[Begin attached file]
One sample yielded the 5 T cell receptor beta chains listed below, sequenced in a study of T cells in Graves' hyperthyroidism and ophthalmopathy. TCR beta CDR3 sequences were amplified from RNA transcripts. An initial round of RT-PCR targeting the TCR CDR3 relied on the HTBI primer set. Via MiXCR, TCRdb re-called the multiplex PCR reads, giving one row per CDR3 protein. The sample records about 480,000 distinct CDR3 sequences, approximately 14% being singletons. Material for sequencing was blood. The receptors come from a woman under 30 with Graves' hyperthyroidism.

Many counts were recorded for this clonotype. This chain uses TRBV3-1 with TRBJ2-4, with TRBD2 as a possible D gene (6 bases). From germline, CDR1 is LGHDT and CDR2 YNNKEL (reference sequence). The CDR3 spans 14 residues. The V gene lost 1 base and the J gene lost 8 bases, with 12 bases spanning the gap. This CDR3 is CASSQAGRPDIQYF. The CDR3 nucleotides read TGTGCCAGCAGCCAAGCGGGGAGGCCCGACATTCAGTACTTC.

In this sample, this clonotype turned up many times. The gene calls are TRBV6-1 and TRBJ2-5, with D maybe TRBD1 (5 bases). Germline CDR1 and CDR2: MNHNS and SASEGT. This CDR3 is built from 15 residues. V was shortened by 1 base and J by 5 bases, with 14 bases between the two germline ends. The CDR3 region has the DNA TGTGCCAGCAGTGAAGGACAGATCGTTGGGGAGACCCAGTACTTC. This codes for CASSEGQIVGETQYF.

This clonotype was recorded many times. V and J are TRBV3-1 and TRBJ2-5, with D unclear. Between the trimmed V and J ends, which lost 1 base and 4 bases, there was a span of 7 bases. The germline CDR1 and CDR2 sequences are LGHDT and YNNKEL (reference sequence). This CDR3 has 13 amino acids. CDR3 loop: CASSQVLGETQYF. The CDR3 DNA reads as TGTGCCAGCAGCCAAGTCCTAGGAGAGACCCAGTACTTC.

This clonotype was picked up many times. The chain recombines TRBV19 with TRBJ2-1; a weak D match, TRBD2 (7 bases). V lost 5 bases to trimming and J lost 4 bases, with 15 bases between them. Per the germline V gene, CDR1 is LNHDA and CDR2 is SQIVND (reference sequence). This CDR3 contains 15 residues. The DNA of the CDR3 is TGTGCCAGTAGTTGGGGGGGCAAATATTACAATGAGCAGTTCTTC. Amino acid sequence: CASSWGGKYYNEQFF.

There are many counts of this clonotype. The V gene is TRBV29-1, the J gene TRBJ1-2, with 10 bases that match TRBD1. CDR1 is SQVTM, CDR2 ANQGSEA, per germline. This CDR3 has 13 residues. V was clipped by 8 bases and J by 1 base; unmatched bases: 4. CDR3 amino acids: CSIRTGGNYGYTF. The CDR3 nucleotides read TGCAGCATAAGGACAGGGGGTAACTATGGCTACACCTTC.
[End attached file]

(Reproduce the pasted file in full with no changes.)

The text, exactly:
One sample yielded the 5 T cell receptor beta chains listed below, sequenced in a study of T cells in Graves' hyperthyroidism and ophthalmopathy. TCR beta CDR3 sequences were amplified from RNA transcripts. An initial round of RT-PCR targeting the TCR CDR3 relied on the HTBI primer set. Via MiXCR, TCRdb re-called the multiplex PCR reads, giving one row per CDR3 protein. The sample records about 480,000 distinct CDR3 sequences, approximately 14% being singletons. Material for sequencing was blood. The receptors come from a woman under 30 with Graves' hyperthyroidism.

Many counts were recorded for this clonotype. This chain uses TRBV3-1 with TRBJ2-4, with TRBD2 as a possible D gene (6 bases). From germline, CDR1 is LGHDT and CDR2 YNNKEL (reference sequence). The CDR3 spans 14 residues. The V gene lost 1 base and the J gene lost 8 bases, with 12 bases spanning the gap. This CDR3 is CASSQAGRPDIQYF. The CDR3 nucleotides read TGTGCCAGCAGCCAAGCGGGGAGGCCCGACATTCAGTACTTC.

In this sample, this clonotype turned up many times. The gene calls are TRBV6-1 and TRBJ2-5, with D maybe TRBD1 (5 bases). Germline CDR1 and CDR2: MNHNS and SASEGT. This CDR3 is built from 15 residues. V was shortened by 1 base and J by 5 bases, with 14 bases between the two germline ends. The CDR3 region has the DNA TGTGCCAGCAGTGAAGGACAGATCGTTGGGGAGACCCAGTACTTC. This codes for CASSEGQIVGETQYF.

This clonotype was recorded many times. V and J are TRBV3-1 and TRBJ2-5, with D unclear. Between the trimmed V and J ends, which lost 1 base and 4 bases, there was a span of 7 bases. The germline CDR1 and CDR2 sequences are LGHDT and YNNKEL (reference sequence). This CDR3 has 13 amino acids. CDR3 loop: CASSQVLGETQYF. The CDR3 DNA reads as TGTGCCAGCAGCCAAGTCCTAGGAGAGACCCAGTACTTC.

This clonotype was picked up many times. The chain recombines TRBV19 with TRBJ2-1; a weak D match, TRBD2 (7 bases). V lost 5 bases to trimming and J lost 4 bases, with 15 bases between them. Per the germline V gene, CDR1 is LNHDA and CDR2 is SQIVND (reference sequence). This CDR3 contains 15 residues. The DNA of the CDR3 is TGTGCCAGTAGTTGGGGGGGCAAATATTACAATGAGCAGTTCTTC. Amino acid sequence: CASSWGGKYYNEQFF.

There are many counts of this clonotype. The V gene is TRBV29-1, the J gene TRBJ1-2, with 10 bases that match TRBD1. CDR1 is SQVTM, CDR2 ANQGSEA, per germline. This CDR3 has 13 residues. V was clipped by 8 bases and J by 1 base; unmatched bases: 4. CDR3 amino acids: CSIRTGGNYGYTF. The CDR3 nucleotides read TGCAGCATAAGGACAGGGGGTAACTATGGCTACACCTTC.